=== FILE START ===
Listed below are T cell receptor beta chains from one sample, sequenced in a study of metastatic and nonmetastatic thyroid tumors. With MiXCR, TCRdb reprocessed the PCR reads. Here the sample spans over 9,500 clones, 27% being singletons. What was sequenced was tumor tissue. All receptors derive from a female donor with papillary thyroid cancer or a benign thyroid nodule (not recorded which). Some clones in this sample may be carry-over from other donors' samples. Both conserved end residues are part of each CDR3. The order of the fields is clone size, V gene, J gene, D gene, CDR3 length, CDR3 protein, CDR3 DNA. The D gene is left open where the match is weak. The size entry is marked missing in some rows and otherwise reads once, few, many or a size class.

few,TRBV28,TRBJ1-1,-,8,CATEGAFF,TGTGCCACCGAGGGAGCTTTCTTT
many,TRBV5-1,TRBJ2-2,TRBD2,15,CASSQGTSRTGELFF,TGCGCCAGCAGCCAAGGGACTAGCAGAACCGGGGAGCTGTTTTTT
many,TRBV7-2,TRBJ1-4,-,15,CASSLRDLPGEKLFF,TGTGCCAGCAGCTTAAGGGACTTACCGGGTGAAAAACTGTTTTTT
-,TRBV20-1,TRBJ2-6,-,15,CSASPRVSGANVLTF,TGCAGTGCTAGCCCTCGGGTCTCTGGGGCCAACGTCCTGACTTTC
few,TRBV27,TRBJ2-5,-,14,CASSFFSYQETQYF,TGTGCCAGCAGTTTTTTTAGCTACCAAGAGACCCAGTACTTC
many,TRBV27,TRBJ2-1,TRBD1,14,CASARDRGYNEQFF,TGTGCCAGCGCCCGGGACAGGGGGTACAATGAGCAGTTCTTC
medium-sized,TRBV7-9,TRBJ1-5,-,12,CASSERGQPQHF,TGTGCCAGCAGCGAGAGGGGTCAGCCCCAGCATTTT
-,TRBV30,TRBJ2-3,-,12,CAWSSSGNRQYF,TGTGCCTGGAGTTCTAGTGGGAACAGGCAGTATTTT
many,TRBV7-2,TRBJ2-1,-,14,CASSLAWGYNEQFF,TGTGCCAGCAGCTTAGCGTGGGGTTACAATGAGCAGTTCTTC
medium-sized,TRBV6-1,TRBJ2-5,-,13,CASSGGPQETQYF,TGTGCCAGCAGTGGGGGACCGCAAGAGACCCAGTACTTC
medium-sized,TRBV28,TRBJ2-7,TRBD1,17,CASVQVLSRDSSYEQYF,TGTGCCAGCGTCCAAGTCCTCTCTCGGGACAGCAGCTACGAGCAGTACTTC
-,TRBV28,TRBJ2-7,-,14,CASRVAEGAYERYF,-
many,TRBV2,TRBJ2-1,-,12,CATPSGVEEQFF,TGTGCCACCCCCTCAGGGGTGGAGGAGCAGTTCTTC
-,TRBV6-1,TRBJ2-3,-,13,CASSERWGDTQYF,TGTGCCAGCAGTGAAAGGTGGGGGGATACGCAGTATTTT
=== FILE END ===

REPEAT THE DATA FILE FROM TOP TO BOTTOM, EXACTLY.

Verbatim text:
Listed below are T cell receptor beta chains from one sample, sequenced in a study of metastatic and nonmetastatic thyroid tumors. With MiXCR, TCRdb reprocessed the PCR reads. Here the sample spans over 9,500 clones, 27% being singletons. What was sequenced was tumor tissue. All receptors derive from a female donor with papillary thyroid cancer or a benign thyroid nodule (not recorded which). Some clones in this sample may be carry-over from other donors' samples. Both conserved end residues are part of each CDR3. The order of the fields is clone size, V gene, J gene, D gene, CDR3 length, CDR3 protein, CDR3 DNA. The D gene is left open where the match is weak. The size entry is marked missing in some rows and otherwise reads once, few, many or a size class.

few,TRBV28,TRBJ1-1,-,8,CATEGAFF,TGTGCCACCGAGGGAGCTTTCTTT
many,TRBV5-1,TRBJ2-2,TRBD2,15,CASSQGTSRTGELFF,TGCGCCAGCAGCCAAGGGACTAGCAGAACCGGGGAGCTGTTTTTT
many,TRBV7-2,TRBJ1-4,-,15,CASSLRDLPGEKLFF,TGTGCCAGCAGCTTAAGGGACTTACCGGGTGAAAAACTGTTTTTT
-,TRBV20-1,TRBJ2-6,-,15,CSASPRVSGANVLTF,TGCAGTGCTAGCCCTCGGGTCTCTGGGGCCAACGTCCTGACTTTC
few,TRBV27,TRBJ2-5,-,14,CASSFFSYQETQYF,TGTGCCAGCAGTTTTTTTAGCTACCAAGAGACCCAGTACTTC
many,TRBV27,TRBJ2-1,TRBD1,14,CASARDRGYNEQFF,TGTGCCAGCGCCCGGGACAGGGGGTACAATGAGCAGTTCTTC
medium-sized,TRBV7-9,TRBJ1-5,-,12,CASSERGQPQHF,TGTGCCAGCAGCGAGAGGGGTCAGCCCCAGCATTTT
-,TRBV30,TRBJ2-3,-,12,CAWSSSGNRQYF,TGTGCCTGGAGTTCTAGTGGGAACAGGCAGTATTTT
many,TRBV7-2,TRBJ2-1,-,14,CASSLAWGYNEQFF,TGTGCCAGCAGCTTAGCGTGGGGTTACAATGAGCAGTTCTTC
medium-sized,TRBV6-1,TRBJ2-5,-,13,CASSGGPQETQYF,TGTGCCAGCAGTGGGGGACCGCAAGAGACCCAGTACTTC
medium-sized,TRBV28,TRBJ2-7,TRBD1,17,CASVQVLSRDSSYEQYF,TGTGCCAGCGTCCAAGTCCTCTCTCGGGACAGCAGCTACGAGCAGTACTTC
-,TRBV28,TRBJ2-7,-,14,CASRVAEGAYERYF,-
many,TRBV2,TRBJ2-1,-,12,CATPSGVEEQFF,TGTGCCACCCCCTCAGGGGTGGAGGAGCAGTTCTTC
-,TRBV6-1,TRBJ2-3,-,13,CASSERWGDTQYF,TGTGCCAGCAGTGAAAGGTGGGGGGATACGCAGTATTTT